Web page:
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The State of Rainwater Harvesting in the U.S.
by Tammie Stark, Faculty, Lane Community College, Consultant, Eugene Rainwater and Doug Pushard

As published in OnTap Magazine, Fall 2008

Rainwater catchment or rainwater harvesting (RWH) are catch-all terms for collecting, storing, and later using precipitation from rock out-crops, roofs, and other surfaces. Across the globe, rainwater is used for many purposes, including drinking water, irrigation, aquaculture, air conditioning, groundwater recharge, and fire fighting. It has been utilized for many centuries.

Harvesting rainwater offers many advantages: it conserves municipal and well water; it is free; gravity fed systems conserve energy; it is low in salts and good for plants; and it can reduce flooding and erosion. Rainwater provides an excellent primary, supplementary, or alternative source of water. In terms of quality, it generally falls between groundwater and surface water. Rainwater can be used at multiple scales from residential to commercial and at the neighborhood or community level.

Rainwater Harvesting Policies Vary

Public policy includes rules, regulations, laws, and codes, as well as tools to maintain, create or change behavior. Backed by judicial authority to prevent injurious actions against the public or those that are contrary to the public good, the ultimate goal of many guidelines is to ensure public safety, to spur economic activity or both. Alternate goals may include wise use of public funds, resource conservation, or to problem solving. Water quality fit for human use and recreation is an instance of both protecting public health and valuing ecosystem integrity. The Clean Water Act was an attempt to solve the problem of national water degradation.

The best rainwater harvesting policies protect water as human right, safeguard public health as well as promote rainwater use, resource conservation, and sustainability. Effective policy types include: 1) government standards and enforcement, 2) incentive-based, and 3) outcome-based. Although featuring some combination of all three types may be the most useful to promote broad participation, it is uncommon to see multiple policy strategies combined.

Ineffective policy trends emerge, too. Prescriptive and restrictive policies may create barriers to implementation. In one example, code specified a specific type of “roof washer” creating financial and technical barriers. Restrictive policies such as this add expense and technical knowledge and skills to meet code requirements. Another common restrictive code example is the requirement for an engineer’s approval. Some cases do require added expertise and expense, but these are rare. Many financial and technical barriers may be reasonably avoided while maintaining safe use of rainwater.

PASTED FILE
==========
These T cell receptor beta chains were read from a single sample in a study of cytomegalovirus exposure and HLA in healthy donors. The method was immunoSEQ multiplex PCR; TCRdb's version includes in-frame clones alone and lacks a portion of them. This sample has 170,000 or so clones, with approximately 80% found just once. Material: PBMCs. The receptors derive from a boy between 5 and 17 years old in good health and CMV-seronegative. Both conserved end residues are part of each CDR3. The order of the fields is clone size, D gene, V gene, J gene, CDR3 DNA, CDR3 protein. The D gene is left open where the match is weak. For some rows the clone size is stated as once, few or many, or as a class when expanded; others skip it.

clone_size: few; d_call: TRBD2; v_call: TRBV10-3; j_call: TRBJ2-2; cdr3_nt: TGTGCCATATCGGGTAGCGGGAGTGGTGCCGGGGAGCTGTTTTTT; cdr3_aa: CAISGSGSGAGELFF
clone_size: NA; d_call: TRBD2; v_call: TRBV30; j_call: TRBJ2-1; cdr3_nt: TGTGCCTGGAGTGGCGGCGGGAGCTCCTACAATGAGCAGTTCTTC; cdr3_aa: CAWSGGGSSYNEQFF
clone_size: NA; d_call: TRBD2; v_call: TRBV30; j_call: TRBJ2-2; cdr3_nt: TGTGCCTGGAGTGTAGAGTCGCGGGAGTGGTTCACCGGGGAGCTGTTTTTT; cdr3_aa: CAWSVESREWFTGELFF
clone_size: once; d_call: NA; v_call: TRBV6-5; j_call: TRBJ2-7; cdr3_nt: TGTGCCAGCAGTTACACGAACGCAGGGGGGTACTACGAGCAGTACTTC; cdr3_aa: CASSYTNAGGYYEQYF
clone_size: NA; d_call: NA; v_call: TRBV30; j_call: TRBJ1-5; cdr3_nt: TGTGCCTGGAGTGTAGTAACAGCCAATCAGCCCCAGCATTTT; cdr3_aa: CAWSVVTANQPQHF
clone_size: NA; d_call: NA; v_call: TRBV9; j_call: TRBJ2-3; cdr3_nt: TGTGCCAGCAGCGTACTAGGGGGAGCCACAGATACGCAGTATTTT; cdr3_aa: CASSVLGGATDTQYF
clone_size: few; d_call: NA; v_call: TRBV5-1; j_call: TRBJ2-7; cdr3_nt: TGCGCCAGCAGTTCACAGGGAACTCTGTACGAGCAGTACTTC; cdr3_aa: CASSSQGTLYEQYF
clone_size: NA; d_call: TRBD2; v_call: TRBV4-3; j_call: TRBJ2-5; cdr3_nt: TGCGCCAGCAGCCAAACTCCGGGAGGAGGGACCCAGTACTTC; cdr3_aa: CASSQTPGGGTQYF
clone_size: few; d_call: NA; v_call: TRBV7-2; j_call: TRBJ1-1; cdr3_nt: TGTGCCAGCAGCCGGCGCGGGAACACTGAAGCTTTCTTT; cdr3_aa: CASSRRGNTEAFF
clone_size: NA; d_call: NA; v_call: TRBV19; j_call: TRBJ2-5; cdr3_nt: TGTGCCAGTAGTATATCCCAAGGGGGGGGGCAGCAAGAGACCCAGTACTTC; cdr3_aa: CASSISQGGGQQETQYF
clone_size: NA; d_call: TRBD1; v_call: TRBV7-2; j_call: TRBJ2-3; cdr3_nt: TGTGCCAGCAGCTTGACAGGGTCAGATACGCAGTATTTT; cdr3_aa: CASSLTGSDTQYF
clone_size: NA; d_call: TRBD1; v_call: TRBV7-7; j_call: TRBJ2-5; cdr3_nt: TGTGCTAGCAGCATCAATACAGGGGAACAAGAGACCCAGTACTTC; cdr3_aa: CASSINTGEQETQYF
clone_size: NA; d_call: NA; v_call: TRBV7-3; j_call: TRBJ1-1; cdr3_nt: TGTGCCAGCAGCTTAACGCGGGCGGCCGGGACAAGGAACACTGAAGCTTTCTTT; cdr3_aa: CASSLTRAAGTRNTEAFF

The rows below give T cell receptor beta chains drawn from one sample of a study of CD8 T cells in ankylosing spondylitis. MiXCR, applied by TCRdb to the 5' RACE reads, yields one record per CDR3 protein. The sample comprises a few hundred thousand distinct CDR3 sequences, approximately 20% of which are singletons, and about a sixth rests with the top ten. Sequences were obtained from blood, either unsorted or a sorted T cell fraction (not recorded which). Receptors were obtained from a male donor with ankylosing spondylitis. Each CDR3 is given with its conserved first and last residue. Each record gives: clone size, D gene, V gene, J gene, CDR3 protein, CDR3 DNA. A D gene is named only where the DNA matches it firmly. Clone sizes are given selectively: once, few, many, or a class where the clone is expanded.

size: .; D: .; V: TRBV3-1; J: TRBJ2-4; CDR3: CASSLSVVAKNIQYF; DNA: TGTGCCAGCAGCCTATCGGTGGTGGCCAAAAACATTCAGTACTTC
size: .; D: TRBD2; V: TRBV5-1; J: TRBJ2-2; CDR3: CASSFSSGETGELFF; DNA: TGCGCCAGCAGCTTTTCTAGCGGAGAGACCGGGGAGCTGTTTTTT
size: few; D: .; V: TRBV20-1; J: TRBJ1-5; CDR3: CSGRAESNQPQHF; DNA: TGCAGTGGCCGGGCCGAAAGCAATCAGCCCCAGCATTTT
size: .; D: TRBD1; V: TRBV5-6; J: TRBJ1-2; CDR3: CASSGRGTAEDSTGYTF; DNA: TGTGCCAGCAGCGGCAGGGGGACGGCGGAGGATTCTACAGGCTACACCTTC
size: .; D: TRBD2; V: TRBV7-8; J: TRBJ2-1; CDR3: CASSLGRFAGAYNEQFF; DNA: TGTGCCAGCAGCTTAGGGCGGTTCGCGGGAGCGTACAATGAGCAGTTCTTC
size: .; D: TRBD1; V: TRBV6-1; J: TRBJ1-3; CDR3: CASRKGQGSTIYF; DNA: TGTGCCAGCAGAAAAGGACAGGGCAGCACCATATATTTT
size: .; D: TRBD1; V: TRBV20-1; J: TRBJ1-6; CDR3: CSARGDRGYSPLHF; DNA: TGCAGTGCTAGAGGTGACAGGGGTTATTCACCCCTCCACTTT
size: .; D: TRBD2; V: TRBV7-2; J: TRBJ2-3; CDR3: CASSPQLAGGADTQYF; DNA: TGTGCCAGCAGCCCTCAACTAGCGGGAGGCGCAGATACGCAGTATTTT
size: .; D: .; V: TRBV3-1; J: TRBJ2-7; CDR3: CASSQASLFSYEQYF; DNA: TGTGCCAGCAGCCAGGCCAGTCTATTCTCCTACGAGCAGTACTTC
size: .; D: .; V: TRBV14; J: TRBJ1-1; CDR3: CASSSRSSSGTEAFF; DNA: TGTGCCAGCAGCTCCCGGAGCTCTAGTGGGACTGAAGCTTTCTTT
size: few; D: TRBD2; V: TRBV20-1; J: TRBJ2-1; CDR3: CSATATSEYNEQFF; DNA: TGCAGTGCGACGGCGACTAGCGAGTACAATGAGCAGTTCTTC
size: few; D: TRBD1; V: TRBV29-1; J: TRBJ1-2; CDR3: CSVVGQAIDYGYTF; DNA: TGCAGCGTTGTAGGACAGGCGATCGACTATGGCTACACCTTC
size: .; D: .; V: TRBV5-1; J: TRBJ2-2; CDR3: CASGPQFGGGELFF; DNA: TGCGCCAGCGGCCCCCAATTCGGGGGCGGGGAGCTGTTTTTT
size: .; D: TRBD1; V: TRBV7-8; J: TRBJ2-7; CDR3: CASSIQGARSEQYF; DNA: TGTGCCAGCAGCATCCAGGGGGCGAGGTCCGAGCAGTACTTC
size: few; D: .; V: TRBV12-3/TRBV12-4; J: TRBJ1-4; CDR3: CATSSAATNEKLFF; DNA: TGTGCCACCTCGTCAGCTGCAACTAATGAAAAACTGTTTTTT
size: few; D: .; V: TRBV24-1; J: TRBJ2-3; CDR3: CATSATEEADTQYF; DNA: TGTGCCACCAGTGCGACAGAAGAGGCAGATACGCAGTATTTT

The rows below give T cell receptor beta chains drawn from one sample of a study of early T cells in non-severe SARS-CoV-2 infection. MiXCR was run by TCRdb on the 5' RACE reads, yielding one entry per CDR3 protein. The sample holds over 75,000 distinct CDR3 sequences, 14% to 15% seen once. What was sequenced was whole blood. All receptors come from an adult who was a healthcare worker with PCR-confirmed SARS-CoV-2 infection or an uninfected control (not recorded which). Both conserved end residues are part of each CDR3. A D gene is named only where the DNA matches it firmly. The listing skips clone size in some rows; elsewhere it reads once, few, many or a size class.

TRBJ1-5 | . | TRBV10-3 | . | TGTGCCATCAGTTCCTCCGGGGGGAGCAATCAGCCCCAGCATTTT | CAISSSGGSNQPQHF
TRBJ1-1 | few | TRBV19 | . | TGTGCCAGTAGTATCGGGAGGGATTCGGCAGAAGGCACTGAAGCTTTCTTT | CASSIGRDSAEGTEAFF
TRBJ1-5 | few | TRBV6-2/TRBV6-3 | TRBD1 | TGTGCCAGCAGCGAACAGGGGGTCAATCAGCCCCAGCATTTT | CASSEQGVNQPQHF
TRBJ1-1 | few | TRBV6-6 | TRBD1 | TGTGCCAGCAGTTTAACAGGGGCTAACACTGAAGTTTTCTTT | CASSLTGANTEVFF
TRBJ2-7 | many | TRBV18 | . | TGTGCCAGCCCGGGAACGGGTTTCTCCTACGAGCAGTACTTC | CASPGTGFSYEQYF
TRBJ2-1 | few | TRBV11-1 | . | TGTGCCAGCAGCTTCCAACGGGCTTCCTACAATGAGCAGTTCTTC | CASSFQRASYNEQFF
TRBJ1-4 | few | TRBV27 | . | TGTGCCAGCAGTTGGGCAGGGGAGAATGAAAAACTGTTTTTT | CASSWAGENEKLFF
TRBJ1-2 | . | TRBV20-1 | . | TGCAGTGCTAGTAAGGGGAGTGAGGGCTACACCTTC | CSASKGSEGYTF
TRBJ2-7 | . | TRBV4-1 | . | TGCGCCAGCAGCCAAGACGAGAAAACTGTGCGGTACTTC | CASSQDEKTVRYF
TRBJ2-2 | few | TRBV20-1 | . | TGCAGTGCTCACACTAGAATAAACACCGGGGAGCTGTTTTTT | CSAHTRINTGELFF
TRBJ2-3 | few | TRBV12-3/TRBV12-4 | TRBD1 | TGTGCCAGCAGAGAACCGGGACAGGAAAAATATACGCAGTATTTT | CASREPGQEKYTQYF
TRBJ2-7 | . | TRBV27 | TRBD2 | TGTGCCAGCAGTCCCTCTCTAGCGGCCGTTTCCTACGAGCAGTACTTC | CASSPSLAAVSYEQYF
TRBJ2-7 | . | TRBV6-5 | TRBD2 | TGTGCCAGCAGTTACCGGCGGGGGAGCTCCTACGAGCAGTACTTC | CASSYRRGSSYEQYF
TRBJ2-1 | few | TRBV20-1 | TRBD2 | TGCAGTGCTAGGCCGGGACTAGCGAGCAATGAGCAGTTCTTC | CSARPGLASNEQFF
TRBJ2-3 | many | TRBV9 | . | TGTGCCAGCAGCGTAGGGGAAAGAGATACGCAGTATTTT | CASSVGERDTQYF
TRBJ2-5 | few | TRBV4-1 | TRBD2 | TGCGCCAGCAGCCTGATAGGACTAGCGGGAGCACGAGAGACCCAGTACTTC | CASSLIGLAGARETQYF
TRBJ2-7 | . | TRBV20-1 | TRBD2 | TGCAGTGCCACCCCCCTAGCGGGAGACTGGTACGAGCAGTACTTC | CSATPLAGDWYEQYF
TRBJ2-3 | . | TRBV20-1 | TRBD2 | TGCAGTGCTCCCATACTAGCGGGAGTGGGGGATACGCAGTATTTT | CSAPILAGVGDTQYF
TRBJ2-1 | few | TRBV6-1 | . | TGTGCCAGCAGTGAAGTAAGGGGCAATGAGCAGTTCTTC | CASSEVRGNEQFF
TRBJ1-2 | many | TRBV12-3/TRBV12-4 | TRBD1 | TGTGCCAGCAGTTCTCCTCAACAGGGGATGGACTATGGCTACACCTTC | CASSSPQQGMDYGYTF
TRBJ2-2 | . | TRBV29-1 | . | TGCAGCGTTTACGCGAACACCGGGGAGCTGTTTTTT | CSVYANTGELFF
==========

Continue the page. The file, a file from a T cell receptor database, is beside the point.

All states have multiple codes such as those related to building, electric, plumbing, zoning, and stormwater. Unfortunately, multiple overlapping codes may discourage rainwater-harvesting activities. Some areas require permits and reviews by all the listed code officials (except zoning). Of course the intent is to protect public health and safety. However, the result is sometimes a disconnected, confusing, technically challenging and expensive environment that puts the burden of proof on the homeowner with little education. Indeed, this may be opposite their intent. This is an example of unintended consequences. Other challenges include decision-makers’ uncertainty in a changing world, the deep level of complexity that policy has attained, the dearth of information and the lack of intra-governmental communication.

Number of Rainwater Harvesting Systems Growing

Thousands of RWH systems are in the continental U.S. A 1979 study found that 67,000 cisterns existed in the state of Ohio alone. Islands, including Hawaii, Guam, the Caroline Islands, Marshall Islands, Puerto Rico, and the Florida Keys, all support rainwater activities. Mainland states using rainwater domestically include Arizona, California, Florida, Kentucky, Oregon, Pennsylvania, Texas, Virginia, and Washington.

Some codes explicitly or implicitly support the use of rainwater. States that require a “self-sustaining water supply system for new development or expansion,” or similar code are U.S. Virgin Islands, Bermuda and other Caribbean islands. In the U.S. Virgin Islands, “every new building is required by law to incorporate a cistern to store roof runoff.” Tucson, Arizona, and Santa Fe County, New Mexico, both require the use of rainwater. And although not “required,” in the mountains above Honolulu, hundreds of households are dependent almost exclusively on rainwater for all domestic purposes including drinking.

Financial incentives are less frequent, but growing. Currently, Texas is leading the way, offering multiple incentives at the local and state levels. Austin, for example, provides a 30 percent subsidy for the cost of cisterns up to $500 and sells rain barrels below cost. The rebate application also includes assistance with tank sizing as well as information about area suppliers and contractors. Under Austin’s Commercial Incentive Program, “commercial entities may be eligible for as much as a $40,000 rebate against the cost of installing new equipment and processes to save water and the state provides property and sales tax exemptions for commercial installations.”